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A 6-month “self-monitoring” lifestyle modification with increased sunlight exposure modestly improves vitamin D status, lipid profile and glycemic status in overweight and obese Saudi adults with varying glycemic levels

Nasser M Al-Daghri12*, Hanan Alfawaz13, Naji J Aljohani14, Yousef Al-Saleh15, Kaiser Wani12, Abdullah M Alnaami12, Mohammad Alharbi6 and Sudhesh Kumar7

Author Affiliations

1 Prince Mutaib Chair for Biomarkers of Osteoporosis, Biochemistry Department, King Saud University, PO Box, 2455, Riyadh 11451, Saudi Arabia

2 Biomarkers Research Program, Biochemistry Department, College of Science, King Saud University, Riyadh, Saudi Arabia

3 Department of Food Science and Nutrition, College of Food Science and Agriculture King Saud University, Riyadh, Saudi Arabia

4 Specialized Diabetes and Endocrine Center, King Fahad Medical City, Faculty of Medicine, King Saud bin Abdulaziz University for Health Sciences, Riyadh 11525, Saudi Arabia

5 College of Medicine, King Saud bin Abdulaziz University for Health Sciences, Riyadh 11461, Saudi Arabia

6 Diabetes Centers and Units Administration, Ministry of Health, Riyadh, Saudi Arabia

7 Division of Metabolic and Vascular Health, Clinical Sciences Research Institute, University Hospitals Coventry and Warwickshire Trust, Walsgrave, Coventry CV2 2DX, UK

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Lipids in Health and Disease 2014, 13:87  doi:10.1186/1476-511X-13-87

Published: 26 May 2014

Abstract

Background

The over-all age-adjusted prevalence of diabetes mellitus type 2 (DMT2) in Saudi Arabia is unprecedented at 31%. Aggressive measures should be done to curb down increasing incidence. In this prospective 6-month study we aim to determine whether a self-monitoring, life-style modification program that includes increased sunlight exposure confer improvement in vitamin D status and health benefits among adult Saudi overweight and obese patients with varying glycemic status.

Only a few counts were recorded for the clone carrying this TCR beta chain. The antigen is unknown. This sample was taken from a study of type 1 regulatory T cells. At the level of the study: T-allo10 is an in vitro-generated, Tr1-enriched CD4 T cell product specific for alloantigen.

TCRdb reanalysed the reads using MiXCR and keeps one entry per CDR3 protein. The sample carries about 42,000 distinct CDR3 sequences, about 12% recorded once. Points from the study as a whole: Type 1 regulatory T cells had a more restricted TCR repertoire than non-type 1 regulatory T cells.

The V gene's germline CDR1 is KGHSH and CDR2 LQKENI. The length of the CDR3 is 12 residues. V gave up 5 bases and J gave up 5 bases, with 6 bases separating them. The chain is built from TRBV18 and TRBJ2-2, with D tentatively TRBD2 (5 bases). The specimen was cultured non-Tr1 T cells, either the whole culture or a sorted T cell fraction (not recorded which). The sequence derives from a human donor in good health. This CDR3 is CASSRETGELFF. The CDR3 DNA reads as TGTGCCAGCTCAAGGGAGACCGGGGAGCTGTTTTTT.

Methods

A total of 150 overweight and obese Saudi adults with varying glycemic status aged 30–60 years were included in this study. They were divided into 3 groups (Non-DMT2, Pre-diabetes and DMT2). Baseline anthropometrics and blood glucose were taken at baseline and after 6 months. Fasting blood sugar, lipid profile, calcium, albumin and phosphate were measured routinely. Serum 25(OH) vitamin D was measured using standard assays. Within the time period they were instructed to reduce total intake of fat, increased fiber intake and increase sun exposure.

Results

In all groups there was a significant improvement in vitamin D levels as well as serum triglycerides, LDL- and total cholesterol. However, a significant increase in serum glucose levels was noted in the non-DMT2 group, and a significant decrease in HDL-cholesterol in both non-DMT2 and pre-diabetes group. In the pre-diabetes group, 53.2% were able to normalize their fasting blood levels after 6 months, with 8.5% reaching the DMT2 stage and 38.3% remaining pre-diabetic. In all groups there was a significant increase in the prevalence of hypertension.

Conclusion

Improving vitamin D status with modest lifestyle modifications over a short-period translates to improvement in lipid profile except HDL-cholesterol among overweight and obese Saudi adults, but not BMI and blood pressure. Findings of the present study merit further investigation as to whether full vitamin D status correction can delay or prevent onset of DMT2.

Keywords:
Vitamin D; Self-monitoring; Diabetes mellitus; Pre-diabetes; Obesity